Indonesia Central Bank Warns Against Bitcoin Use

Indonesia's central bank is the latest to warn against using bitcoin, saying it could even break national currency laws.

AccessTimeIconJan 16, 2014 at 10:22 p.m. UTC
Updated Sep 11, 2021 at 10:16 a.m. UTC

The deputy governor of Indonesia's central bank has said using bitcoin breaks a number of the country's laws, news portal Kontan reported (in Bahasa Indonesia). He urged Indonesians to be cautious when dealing with payments in general.

Ronald Waas, the deputy governor, said using bitcoin in Indonesia contravened rules set out by Bank Indonesia, information and electronic transactions laws and currency laws. Kontan's piece also noted that Indonesia's currency laws state only the rupiah is legal tender.

"Using bitcoin for payments breaks these laws," Ronald was quoted as saying.

The Kontan piece also noted that Ronald strongly urged Indonesians not to use bitcoin as a mode of payment. Bitcoin is risky because the security of transactions using the digital currency is not guaranteed, the report continued.

On a positive note, Ronald admitted that Bank Indonesia did not have detailed policies in place to govern bitcoin and did not have any specific rule to bar bitcoin's use as a mode of payment. Ronald also disclosed that the central bank had started working with the Ministry of Communications and Information to study the use of cryptocurrency in Indonesia.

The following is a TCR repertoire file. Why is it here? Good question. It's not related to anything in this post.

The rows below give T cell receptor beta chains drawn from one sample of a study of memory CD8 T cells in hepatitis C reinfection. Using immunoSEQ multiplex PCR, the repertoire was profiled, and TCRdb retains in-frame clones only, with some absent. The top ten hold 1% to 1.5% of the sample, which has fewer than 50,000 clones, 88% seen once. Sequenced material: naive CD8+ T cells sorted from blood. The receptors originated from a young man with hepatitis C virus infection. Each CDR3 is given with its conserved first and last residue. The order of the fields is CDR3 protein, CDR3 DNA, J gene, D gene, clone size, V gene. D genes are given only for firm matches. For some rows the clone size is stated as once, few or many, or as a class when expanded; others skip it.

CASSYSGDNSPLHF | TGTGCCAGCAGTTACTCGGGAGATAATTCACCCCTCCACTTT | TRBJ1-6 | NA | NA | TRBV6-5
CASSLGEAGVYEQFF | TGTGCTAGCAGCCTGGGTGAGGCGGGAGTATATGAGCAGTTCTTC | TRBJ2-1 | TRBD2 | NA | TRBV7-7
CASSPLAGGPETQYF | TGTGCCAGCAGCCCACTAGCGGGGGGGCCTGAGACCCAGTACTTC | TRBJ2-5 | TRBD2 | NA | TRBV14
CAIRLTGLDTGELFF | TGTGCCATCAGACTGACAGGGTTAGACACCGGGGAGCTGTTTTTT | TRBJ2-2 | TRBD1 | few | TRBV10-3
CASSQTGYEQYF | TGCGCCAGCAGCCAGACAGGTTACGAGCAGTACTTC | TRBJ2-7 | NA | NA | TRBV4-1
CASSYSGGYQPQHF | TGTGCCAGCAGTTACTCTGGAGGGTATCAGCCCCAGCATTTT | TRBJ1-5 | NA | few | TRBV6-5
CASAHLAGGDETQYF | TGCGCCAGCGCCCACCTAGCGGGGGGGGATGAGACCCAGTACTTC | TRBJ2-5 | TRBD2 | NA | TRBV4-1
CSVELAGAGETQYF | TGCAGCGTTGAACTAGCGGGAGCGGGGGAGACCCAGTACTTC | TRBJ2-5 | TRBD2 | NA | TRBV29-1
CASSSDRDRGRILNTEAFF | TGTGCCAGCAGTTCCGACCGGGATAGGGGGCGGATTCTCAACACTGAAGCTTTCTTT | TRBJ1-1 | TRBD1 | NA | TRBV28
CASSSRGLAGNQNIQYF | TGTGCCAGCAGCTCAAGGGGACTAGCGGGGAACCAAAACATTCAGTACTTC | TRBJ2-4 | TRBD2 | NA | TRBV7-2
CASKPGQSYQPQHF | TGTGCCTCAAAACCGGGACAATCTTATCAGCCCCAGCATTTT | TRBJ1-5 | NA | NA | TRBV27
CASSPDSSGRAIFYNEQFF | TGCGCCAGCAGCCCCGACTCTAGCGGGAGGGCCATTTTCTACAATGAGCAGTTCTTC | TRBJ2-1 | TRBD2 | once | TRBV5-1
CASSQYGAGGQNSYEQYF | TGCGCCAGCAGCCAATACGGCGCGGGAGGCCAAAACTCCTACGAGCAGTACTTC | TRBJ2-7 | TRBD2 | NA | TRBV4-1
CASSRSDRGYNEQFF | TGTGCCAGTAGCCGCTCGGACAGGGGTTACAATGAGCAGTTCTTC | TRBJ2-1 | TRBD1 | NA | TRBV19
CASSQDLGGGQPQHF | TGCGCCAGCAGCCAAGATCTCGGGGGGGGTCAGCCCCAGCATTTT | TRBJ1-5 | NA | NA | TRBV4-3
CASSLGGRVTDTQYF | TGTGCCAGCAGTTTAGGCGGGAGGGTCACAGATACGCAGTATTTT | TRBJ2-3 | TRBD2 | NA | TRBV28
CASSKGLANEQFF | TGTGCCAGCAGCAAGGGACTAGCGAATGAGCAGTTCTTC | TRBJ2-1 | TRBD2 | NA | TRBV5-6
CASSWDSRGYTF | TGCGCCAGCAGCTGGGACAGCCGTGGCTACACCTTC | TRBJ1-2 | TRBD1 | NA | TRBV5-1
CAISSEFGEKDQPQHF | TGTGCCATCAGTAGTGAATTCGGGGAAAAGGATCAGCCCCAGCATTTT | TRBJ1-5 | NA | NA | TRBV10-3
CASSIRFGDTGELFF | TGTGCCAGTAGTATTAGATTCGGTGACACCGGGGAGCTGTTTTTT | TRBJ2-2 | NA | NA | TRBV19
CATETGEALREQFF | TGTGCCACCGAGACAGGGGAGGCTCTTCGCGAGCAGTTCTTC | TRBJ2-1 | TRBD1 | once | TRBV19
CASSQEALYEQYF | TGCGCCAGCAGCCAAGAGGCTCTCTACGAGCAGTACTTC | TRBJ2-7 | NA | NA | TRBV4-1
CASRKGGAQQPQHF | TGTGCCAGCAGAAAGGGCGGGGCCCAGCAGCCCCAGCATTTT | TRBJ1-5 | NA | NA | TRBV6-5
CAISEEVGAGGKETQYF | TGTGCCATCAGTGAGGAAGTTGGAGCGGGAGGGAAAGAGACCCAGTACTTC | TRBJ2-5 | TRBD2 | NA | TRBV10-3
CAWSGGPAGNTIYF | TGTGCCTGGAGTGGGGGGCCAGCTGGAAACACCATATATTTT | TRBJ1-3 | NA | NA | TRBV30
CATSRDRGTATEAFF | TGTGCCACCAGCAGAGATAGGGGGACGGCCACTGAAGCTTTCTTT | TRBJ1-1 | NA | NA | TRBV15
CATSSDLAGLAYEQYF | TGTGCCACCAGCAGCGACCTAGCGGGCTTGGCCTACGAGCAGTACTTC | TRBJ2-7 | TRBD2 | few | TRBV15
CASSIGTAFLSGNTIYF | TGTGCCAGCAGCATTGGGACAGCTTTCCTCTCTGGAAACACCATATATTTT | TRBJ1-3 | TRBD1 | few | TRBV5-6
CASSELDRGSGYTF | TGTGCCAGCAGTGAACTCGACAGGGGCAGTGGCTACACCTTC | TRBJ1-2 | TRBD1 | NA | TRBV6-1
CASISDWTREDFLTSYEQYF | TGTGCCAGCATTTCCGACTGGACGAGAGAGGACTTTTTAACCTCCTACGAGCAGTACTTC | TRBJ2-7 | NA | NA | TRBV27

Kontan is a respected business and economics news brand in Indonesia. It is published as a daily newspaper and a weekly journal. It is owned by Kompas Gramedia Group, the country's largest media conglomerate. The daily paper had an expected circulation of 75,000 when it launched in 2009.

Indonesia and bitcoin

Bitcoin has had a slow start in Indonesia. A number of exchanges are on the scene there, but some are still in development and none offer market-based prices. The latest exchange,, for example, offers fixed prices for BTC in exchange for rupiah. At the time of publication, 1 BTC was selling for 10.74 million rupiah ($886.20) on the exchange.

According to founder Oscar Darmawan, the nascent exchange had a trading volume of just 5 BTC a day when CoinDesk interviewed him at the end of Dec.

Indonesia is the world's fourth most populous country, with nearly 240 million people. One of the opportunities for Indonesian bitcoin services providers is in facilitating small amounts of international remittances among a large migrant worker population spread across Southeast Asia.

Featured image: Yohanes Budiyanto / Flickr


Please note that our privacy policy, terms of use, cookies, and do not sell my personal information has been updated.

CoinDesk is an award-winning media outlet that covers the cryptocurrency industry. Its journalists abide by a strict set of editorial policies. In November 2023, CoinDesk was acquired by the Bullish group, owner of Bullish, a regulated, digital assets exchange. The Bullish group is majority-owned by; both companies have interests in a variety of blockchain and digital asset businesses and significant holdings of digital assets, including bitcoin. CoinDesk operates as an independent subsidiary with an editorial committee to protect journalistic independence. CoinDesk employees, including journalists, may receive options in the Bullish group as part of their compensation.